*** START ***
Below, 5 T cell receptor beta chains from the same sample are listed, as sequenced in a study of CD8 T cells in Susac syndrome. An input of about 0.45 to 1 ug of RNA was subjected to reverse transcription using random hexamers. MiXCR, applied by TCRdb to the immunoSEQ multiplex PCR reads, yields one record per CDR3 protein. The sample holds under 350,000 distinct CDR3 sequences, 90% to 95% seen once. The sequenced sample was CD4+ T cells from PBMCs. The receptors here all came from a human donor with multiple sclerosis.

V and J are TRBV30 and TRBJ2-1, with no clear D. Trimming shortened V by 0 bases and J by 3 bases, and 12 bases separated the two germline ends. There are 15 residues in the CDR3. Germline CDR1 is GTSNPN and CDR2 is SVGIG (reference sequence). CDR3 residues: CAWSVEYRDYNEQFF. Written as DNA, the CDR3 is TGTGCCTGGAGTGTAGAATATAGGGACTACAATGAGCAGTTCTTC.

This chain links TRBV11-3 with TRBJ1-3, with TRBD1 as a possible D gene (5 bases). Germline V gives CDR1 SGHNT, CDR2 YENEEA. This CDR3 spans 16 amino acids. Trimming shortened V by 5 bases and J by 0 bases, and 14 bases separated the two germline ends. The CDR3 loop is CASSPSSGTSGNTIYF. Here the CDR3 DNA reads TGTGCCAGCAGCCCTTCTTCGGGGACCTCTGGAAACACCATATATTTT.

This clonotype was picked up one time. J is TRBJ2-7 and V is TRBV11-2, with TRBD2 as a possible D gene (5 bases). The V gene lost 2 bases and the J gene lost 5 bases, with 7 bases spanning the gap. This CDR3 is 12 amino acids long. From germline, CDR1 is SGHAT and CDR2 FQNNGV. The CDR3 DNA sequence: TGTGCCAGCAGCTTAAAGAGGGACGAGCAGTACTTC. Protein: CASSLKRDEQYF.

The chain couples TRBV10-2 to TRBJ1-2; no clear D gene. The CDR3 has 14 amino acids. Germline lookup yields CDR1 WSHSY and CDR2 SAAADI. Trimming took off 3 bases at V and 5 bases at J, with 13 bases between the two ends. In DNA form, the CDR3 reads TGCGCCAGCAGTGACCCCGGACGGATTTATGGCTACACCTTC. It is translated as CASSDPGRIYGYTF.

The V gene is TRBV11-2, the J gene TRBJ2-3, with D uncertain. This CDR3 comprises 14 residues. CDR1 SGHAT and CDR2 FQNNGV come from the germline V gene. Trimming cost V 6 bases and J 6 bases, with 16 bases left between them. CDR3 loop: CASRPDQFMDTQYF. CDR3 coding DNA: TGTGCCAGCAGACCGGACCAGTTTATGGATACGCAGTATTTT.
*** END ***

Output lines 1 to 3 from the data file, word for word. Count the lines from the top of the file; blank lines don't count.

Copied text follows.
Below, 5 T cell receptor beta chains from the same sample are listed, as sequenced in a study of CD8 T cells in Susac syndrome. An input of about 0.45 to 1 ug of RNA was subjected to reverse transcription using random hexamers. MiXCR, applied by TCRdb to the immunoSEQ multiplex PCR reads, yields one record per CDR3 protein. The sample holds under 350,000 distinct CDR3 sequences, 90% to 95% seen once. The sequenced sample was CD4+ T cells from PBMCs. The receptors here all came from a human donor with multiple sclerosis.

V and J are TRBV30 and TRBJ2-1, with no clear D. Trimming shortened V by 0 bases and J by 3 bases, and 12 bases separated the two germline ends. There are 15 residues in the CDR3. Germline CDR1 is GTSNPN and CDR2 is SVGIG (reference sequence). CDR3 residues: CAWSVEYRDYNEQFF. Written as DNA, the CDR3 is TGTGCCTGGAGTGTAGAATATAGGGACTACAATGAGCAGTTCTTC.

This chain links TRBV11-3 with TRBJ1-3, with TRBD1 as a possible D gene (5 bases). Germline V gives CDR1 SGHNT, CDR2 YENEEA. This CDR3 spans 16 amino acids. Trimming shortened V by 5 bases and J by 0 bases, and 14 bases separated the two germline ends. The CDR3 loop is CASSPSSGTSGNTIYF. Here the CDR3 DNA reads TGTGCCAGCAGCCCTTCTTCGGGGACCTCTGGAAACACCATATATTTT.